How step by step keyword research led to an SEO goldmine
Thomas Cook was a travel company, who provide package holidays to hundreds of destinations around the world. This article gives a step by step breakdown of how they uncovered a huge SEO opportunity.
The first step in any SEO journey is keyword research. Put yourself in the shoes of your customer and think about the sort of things they might type into Google.
The simpler the better. Start with the most basic search term you can think of.
For example, Tenerife is one of Thomas Cook’s most popular holiday destinations, so let's start with that keyword.
Now, we’re not actively trying to rank here, we're just trying to get an idea of what sort of content might work. And once you start sniffing around Google will give away more clues than a Scooby-Doo villain!
Firstly, let's have a look at what Google suggests in the dropdown:
And then the related searches:
This gives us a list of potential ideas to work with:
1. A guide of the top things to do in Tenerife
2. A blog about the best beaches in Tenerife
Now, it looks like the majority of Thomas Cook’s competitors are drawn to the first article.
But I actually think the page about the weather might offer more value. Let’s explore!
As great as guides and blogs are at ranking for a targeted keyword, they take a lot of manual work to put together. In contrast, leveraging an API, one weather template page could be duplicated across every Thomas Cook destination. It presents a unique opportunity to rank for hundreds of different keywords in one fell swoop.
In reality, however, getting any significant organic traffic from “Tenerife weather” is doubtful.
The page is dominated by weather.com's huge box. And the results beneath are the BBC and The Met Office which are going to be pretty impossible to displace.
Could we be less ambitious
In my own head I'm now thinking:
Ok. “Tenerife weather” might be too ambitious. But is their any longer tail alternatives we could try ...
As always my first point of call is Google. What does Google suggest in the dropdown:
And what do the related searches say:
This definately feels like a Eureka moment. Instead of just one page for “Tenerife weather”, what about twelve pages, displaying weather info for each month of the year.
A confirmatory check on Ahrefs shows very healthy search volume with a low keyword difficulty score. The dream!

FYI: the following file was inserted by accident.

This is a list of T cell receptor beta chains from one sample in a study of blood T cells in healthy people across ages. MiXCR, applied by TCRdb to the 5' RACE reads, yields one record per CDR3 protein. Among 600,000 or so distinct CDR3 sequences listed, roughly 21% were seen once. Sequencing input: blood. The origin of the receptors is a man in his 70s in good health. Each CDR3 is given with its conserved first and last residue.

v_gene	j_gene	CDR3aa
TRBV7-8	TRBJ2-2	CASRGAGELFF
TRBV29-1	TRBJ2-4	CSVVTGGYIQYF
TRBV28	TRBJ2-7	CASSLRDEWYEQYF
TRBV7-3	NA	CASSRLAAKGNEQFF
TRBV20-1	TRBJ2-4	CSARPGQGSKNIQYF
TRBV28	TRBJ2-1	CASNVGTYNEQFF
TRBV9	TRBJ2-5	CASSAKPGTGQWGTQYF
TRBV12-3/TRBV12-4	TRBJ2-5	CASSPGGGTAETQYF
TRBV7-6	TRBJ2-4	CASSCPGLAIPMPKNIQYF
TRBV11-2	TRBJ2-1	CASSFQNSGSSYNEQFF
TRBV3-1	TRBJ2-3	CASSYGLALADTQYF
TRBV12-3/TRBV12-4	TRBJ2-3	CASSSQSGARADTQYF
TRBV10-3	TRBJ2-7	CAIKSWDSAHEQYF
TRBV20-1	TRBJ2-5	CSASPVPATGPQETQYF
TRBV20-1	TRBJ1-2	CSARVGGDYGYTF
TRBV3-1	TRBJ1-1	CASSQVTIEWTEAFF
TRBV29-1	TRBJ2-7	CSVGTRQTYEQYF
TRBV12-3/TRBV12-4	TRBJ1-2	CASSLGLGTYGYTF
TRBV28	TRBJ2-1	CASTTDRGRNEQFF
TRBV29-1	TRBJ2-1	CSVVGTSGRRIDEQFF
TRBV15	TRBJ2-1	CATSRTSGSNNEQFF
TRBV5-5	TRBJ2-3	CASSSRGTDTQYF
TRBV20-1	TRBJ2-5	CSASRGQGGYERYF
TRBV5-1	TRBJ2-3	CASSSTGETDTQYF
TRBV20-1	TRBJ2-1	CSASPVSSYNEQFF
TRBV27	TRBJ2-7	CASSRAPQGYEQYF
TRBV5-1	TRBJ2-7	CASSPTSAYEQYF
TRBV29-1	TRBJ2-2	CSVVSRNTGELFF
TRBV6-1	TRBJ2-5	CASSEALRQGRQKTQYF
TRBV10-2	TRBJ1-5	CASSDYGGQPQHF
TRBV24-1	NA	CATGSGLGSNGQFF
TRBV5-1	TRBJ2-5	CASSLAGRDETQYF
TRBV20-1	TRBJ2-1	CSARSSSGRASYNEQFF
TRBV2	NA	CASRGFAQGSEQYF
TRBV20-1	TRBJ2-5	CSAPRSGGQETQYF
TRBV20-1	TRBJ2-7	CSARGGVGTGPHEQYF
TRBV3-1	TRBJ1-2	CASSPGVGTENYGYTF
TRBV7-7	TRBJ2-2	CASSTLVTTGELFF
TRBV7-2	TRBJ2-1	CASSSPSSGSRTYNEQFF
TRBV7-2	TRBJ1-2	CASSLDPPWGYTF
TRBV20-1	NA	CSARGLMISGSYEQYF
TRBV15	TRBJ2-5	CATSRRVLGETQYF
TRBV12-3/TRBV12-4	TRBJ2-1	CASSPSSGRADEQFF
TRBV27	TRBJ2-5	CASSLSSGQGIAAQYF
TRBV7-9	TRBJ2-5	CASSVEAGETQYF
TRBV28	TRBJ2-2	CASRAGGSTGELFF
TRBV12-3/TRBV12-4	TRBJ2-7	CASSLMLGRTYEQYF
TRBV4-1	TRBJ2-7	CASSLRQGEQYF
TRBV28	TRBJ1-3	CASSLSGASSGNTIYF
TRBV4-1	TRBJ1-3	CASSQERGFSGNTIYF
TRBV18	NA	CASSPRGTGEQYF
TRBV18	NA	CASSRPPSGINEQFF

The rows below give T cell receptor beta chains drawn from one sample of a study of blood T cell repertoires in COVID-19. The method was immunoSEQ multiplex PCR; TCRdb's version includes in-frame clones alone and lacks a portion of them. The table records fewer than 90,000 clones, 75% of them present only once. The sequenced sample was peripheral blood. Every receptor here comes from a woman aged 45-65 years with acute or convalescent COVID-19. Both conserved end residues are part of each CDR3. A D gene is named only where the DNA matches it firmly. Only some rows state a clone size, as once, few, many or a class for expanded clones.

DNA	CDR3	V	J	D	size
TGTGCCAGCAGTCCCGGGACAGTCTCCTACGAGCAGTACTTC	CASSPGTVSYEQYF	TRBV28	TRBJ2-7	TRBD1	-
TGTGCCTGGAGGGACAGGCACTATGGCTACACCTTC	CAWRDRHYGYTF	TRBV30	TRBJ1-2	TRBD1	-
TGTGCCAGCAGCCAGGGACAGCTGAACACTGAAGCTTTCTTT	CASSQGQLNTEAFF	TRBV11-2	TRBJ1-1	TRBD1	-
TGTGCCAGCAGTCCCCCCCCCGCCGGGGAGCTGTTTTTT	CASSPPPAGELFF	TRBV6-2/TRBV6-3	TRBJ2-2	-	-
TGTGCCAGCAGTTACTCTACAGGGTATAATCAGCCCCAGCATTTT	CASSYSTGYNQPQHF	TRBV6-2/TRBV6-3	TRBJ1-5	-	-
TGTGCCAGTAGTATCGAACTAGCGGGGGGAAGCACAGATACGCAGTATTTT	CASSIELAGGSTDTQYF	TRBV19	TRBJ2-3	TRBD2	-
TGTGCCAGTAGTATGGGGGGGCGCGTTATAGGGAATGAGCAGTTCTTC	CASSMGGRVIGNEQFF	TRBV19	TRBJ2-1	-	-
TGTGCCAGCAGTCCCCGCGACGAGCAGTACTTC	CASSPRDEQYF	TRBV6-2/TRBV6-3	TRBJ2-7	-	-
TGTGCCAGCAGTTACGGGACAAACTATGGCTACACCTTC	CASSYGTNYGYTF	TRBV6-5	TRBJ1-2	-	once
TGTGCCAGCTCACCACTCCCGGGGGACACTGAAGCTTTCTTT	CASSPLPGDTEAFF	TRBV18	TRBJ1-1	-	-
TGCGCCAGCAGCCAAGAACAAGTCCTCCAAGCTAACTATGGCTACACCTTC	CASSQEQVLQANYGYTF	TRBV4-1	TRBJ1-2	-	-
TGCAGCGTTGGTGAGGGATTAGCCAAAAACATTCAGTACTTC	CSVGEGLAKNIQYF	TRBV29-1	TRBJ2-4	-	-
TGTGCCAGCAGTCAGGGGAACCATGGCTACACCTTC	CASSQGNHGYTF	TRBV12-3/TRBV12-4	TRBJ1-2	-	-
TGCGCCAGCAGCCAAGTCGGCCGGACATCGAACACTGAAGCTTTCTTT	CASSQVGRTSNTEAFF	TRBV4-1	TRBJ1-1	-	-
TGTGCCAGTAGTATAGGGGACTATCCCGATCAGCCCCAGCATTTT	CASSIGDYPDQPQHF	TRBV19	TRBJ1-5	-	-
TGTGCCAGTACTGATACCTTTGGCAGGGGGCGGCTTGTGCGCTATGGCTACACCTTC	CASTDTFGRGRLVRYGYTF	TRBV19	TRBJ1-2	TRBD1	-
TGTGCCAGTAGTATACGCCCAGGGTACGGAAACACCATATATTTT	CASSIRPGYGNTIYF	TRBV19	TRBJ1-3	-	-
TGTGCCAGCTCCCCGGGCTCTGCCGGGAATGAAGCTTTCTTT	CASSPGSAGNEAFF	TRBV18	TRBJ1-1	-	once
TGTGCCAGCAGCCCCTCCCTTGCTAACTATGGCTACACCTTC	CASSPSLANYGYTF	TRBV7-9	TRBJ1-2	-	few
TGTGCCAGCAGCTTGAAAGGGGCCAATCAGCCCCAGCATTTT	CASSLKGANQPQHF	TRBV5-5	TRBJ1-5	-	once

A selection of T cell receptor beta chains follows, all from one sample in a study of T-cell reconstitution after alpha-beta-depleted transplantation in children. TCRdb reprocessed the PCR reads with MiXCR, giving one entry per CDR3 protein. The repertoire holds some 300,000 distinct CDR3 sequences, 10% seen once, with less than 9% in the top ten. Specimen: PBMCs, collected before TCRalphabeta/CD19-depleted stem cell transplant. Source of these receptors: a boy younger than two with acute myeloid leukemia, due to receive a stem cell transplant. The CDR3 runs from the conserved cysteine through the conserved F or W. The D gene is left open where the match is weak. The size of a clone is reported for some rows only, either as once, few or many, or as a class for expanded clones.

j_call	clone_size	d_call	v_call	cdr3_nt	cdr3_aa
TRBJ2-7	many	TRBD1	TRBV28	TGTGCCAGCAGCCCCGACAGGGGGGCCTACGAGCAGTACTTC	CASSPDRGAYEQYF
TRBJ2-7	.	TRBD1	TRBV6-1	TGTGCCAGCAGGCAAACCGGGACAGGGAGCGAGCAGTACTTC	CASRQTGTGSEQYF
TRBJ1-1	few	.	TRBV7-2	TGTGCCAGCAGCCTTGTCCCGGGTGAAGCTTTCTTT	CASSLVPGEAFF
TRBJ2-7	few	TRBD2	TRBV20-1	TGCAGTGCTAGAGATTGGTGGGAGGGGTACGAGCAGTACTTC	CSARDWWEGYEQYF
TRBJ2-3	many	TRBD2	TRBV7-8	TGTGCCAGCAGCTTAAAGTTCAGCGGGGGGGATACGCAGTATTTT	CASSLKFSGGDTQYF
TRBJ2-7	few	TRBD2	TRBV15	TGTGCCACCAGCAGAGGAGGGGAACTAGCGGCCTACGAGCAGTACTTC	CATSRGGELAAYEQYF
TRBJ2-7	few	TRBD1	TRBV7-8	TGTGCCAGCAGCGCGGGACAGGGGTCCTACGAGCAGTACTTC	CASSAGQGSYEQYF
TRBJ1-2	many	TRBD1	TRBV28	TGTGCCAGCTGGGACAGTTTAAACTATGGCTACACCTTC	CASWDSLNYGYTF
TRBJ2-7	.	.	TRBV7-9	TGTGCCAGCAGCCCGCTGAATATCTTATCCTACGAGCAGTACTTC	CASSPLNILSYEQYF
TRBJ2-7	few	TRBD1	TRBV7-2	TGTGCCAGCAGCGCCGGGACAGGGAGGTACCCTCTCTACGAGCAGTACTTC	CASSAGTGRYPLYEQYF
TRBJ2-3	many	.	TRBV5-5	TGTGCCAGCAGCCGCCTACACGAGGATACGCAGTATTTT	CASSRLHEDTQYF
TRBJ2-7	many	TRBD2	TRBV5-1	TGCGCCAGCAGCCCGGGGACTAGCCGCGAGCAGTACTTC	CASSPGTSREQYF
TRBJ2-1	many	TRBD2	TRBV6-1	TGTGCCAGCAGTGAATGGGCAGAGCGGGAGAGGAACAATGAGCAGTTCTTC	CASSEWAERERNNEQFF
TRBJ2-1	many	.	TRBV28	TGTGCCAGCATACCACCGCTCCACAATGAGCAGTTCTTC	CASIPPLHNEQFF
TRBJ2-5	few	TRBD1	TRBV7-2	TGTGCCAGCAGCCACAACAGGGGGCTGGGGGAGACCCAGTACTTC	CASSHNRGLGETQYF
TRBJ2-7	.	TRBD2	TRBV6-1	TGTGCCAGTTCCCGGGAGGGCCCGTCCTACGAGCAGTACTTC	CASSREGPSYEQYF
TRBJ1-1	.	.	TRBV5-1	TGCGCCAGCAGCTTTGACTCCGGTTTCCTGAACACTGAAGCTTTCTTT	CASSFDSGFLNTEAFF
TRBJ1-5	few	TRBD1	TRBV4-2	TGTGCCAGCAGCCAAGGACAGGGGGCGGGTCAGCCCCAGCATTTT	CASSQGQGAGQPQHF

And that’s exactly what Thomas Cook created.
Thousands of weather pages. One for each month of the year. One for each holiday destination. All accompanied by the perfectly placed call to action reminding customers to book their holiday.
Does it work?
One million percent. Thomas Cook has 3,744 different weather pages in total pulling in nearly 500,000 organic traffic every month.
Now, homing in on just Tenerife weather:
Interestingly, the page pulling in most traffic is the main weather page. The huge traffic volume more than compensating it's low page rank. This main weather page, however, does only account for 25% of total traffic showing just how valuable the supporting monthly pages are.
You might also be wondering why there are 67 weather pages just for Tenerife. Well, Thomas Cook don't miss a trick. They also have one page for every month of the year for towns within Tenerife. For example:
This is great to hoover up traffic for the longer tail keywords.
We started out typing Tenerife into Google, followed the trail of breadcrumbs, and ended up creating an army of weather pages mopping up some mega organic traffic.
This is textbook SEO marketing:
1. Find out what your customers search for
2. Create pages which rank for those searches
To quote Glen Allsop top quality keyword research is
finding the relevant search terms that your competitors have missed
And every single one of Thomas Cook’s competitors has missed this golden opportunity. What’s obvious in a case study, is far from obvious in the field.
Keyword research takes patience. And telling your manager your going to spend the majority of next year creating 4,000 weather pages takes cojones.
If you're in the mood for another, I've written this gem about the “[competitor] alternative” page trick.
— Thanks, Harry